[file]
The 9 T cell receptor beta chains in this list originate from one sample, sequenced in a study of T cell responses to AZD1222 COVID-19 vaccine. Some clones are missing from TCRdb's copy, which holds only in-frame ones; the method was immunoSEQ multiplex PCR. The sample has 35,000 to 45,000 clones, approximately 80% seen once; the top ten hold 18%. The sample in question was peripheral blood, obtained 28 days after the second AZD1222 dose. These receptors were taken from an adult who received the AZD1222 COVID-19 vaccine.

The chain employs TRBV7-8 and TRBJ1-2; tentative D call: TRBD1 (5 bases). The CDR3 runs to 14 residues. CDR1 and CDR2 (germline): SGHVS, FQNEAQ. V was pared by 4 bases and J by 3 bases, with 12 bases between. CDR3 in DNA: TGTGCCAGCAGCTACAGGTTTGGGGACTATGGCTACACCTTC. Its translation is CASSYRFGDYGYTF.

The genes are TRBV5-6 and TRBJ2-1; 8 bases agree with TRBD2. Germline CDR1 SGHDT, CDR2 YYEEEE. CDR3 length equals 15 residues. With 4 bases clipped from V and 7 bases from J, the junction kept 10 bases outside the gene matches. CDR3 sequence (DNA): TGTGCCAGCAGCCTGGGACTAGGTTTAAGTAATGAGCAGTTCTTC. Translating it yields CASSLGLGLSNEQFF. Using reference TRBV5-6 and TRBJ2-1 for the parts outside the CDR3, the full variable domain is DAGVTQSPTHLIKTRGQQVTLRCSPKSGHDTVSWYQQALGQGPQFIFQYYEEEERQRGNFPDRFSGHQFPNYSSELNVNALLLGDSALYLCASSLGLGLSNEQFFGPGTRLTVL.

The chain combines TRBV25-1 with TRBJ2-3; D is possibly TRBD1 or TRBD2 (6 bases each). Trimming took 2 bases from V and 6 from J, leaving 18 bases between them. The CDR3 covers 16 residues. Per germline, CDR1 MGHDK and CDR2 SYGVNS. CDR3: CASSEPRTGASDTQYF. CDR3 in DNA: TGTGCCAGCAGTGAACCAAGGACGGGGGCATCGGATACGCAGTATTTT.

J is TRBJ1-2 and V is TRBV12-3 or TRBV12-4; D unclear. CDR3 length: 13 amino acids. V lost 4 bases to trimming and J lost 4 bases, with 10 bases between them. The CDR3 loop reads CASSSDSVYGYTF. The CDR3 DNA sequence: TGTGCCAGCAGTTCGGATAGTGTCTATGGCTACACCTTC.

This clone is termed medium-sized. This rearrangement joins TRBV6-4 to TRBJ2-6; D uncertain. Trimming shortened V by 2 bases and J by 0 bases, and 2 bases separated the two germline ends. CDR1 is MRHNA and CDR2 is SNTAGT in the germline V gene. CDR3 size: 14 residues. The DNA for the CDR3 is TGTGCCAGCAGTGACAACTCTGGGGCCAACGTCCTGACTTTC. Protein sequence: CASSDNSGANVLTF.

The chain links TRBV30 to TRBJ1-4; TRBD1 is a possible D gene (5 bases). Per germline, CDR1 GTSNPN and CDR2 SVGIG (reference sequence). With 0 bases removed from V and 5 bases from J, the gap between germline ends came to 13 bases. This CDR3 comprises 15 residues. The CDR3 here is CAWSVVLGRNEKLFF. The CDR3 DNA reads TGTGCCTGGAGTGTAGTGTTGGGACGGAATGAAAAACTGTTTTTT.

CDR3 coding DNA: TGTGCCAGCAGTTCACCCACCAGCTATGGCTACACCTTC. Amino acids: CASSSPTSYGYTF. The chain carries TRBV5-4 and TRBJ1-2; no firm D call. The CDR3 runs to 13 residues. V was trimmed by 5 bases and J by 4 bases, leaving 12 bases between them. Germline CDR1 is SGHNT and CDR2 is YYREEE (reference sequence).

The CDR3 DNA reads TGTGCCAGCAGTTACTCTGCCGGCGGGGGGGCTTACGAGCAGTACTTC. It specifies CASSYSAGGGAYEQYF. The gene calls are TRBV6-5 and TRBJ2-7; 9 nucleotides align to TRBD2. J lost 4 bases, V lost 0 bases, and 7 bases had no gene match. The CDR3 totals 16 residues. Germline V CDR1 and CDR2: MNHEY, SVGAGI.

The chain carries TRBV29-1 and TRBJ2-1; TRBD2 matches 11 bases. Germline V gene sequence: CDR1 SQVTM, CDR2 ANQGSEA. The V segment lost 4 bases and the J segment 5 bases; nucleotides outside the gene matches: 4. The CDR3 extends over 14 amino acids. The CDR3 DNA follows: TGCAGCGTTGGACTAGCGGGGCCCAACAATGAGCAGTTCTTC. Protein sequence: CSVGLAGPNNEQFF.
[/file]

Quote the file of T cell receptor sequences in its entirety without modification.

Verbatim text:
The 9 T cell receptor beta chains in this list originate from one sample, sequenced in a study of T cell responses to AZD1222 COVID-19 vaccine. Some clones are missing from TCRdb's copy, which holds only in-frame ones; the method was immunoSEQ multiplex PCR. The sample has 35,000 to 45,000 clones, approximately 80% seen once; the top ten hold 18%. The sample in question was peripheral blood, obtained 28 days after the second AZD1222 dose. These receptors were taken from an adult who received the AZD1222 COVID-19 vaccine.

The chain employs TRBV7-8 and TRBJ1-2; tentative D call: TRBD1 (5 bases). The CDR3 runs to 14 residues. CDR1 and CDR2 (germline): SGHVS, FQNEAQ. V was pared by 4 bases and J by 3 bases, with 12 bases between. CDR3 in DNA: TGTGCCAGCAGCTACAGGTTTGGGGACTATGGCTACACCTTC. Its translation is CASSYRFGDYGYTF.

The genes are TRBV5-6 and TRBJ2-1; 8 bases agree with TRBD2. Germline CDR1 SGHDT, CDR2 YYEEEE. CDR3 length equals 15 residues. With 4 bases clipped from V and 7 bases from J, the junction kept 10 bases outside the gene matches. CDR3 sequence (DNA): TGTGCCAGCAGCCTGGGACTAGGTTTAAGTAATGAGCAGTTCTTC. Translating it yields CASSLGLGLSNEQFF. Using reference TRBV5-6 and TRBJ2-1 for the parts outside the CDR3, the full variable domain is DAGVTQSPTHLIKTRGQQVTLRCSPKSGHDTVSWYQQALGQGPQFIFQYYEEEERQRGNFPDRFSGHQFPNYSSELNVNALLLGDSALYLCASSLGLGLSNEQFFGPGTRLTVL.

The chain combines TRBV25-1 with TRBJ2-3; D is possibly TRBD1 or TRBD2 (6 bases each). Trimming took 2 bases from V and 6 from J, leaving 18 bases between them. The CDR3 covers 16 residues. Per germline, CDR1 MGHDK and CDR2 SYGVNS. CDR3: CASSEPRTGASDTQYF. CDR3 in DNA: TGTGCCAGCAGTGAACCAAGGACGGGGGCATCGGATACGCAGTATTTT.

J is TRBJ1-2 and V is TRBV12-3 or TRBV12-4; D unclear. CDR3 length: 13 amino acids. V lost 4 bases to trimming and J lost 4 bases, with 10 bases between them. The CDR3 loop reads CASSSDSVYGYTF. The CDR3 DNA sequence: TGTGCCAGCAGTTCGGATAGTGTCTATGGCTACACCTTC.

This clone is termed medium-sized. This rearrangement joins TRBV6-4 to TRBJ2-6; D uncertain. Trimming shortened V by 2 bases and J by 0 bases, and 2 bases separated the two germline ends. CDR1 is MRHNA and CDR2 is SNTAGT in the germline V gene. CDR3 size: 14 residues. The DNA for the CDR3 is TGTGCCAGCAGTGACAACTCTGGGGCCAACGTCCTGACTTTC. Protein sequence: CASSDNSGANVLTF.

The chain links TRBV30 to TRBJ1-4; TRBD1 is a possible D gene (5 bases). Per germline, CDR1 GTSNPN and CDR2 SVGIG (reference sequence). With 0 bases removed from V and 5 bases from J, the gap between germline ends came to 13 bases. This CDR3 comprises 15 residues. The CDR3 here is CAWSVVLGRNEKLFF. The CDR3 DNA reads TGTGCCTGGAGTGTAGTGTTGGGACGGAATGAAAAACTGTTTTTT.

CDR3 coding DNA: TGTGCCAGCAGTTCACCCACCAGCTATGGCTACACCTTC. Amino acids: CASSSPTSYGYTF. The chain carries TRBV5-4 and TRBJ1-2; no firm D call. The CDR3 runs to 13 residues. V was trimmed by 5 bases and J by 4 bases, leaving 12 bases between them. Germline CDR1 is SGHNT and CDR2 is YYREEE (reference sequence).

The CDR3 DNA reads TGTGCCAGCAGTTACTCTGCCGGCGGGGGGGCTTACGAGCAGTACTTC. It specifies CASSYSAGGGAYEQYF. The gene calls are TRBV6-5 and TRBJ2-7; 9 nucleotides align to TRBD2. J lost 4 bases, V lost 0 bases, and 7 bases had no gene match. The CDR3 totals 16 residues. Germline V CDR1 and CDR2: MNHEY, SVGAGI.

The chain carries TRBV29-1 and TRBJ2-1; TRBD2 matches 11 bases. Germline V gene sequence: CDR1 SQVTM, CDR2 ANQGSEA. The V segment lost 4 bases and the J segment 5 bases; nucleotides outside the gene matches: 4. The CDR3 extends over 14 amino acids. The CDR3 DNA follows: TGCAGCGTTGGACTAGCGGGGCCCAACAATGAGCAGTTCTTC. Protein sequence: CSVGLAGPNNEQFF.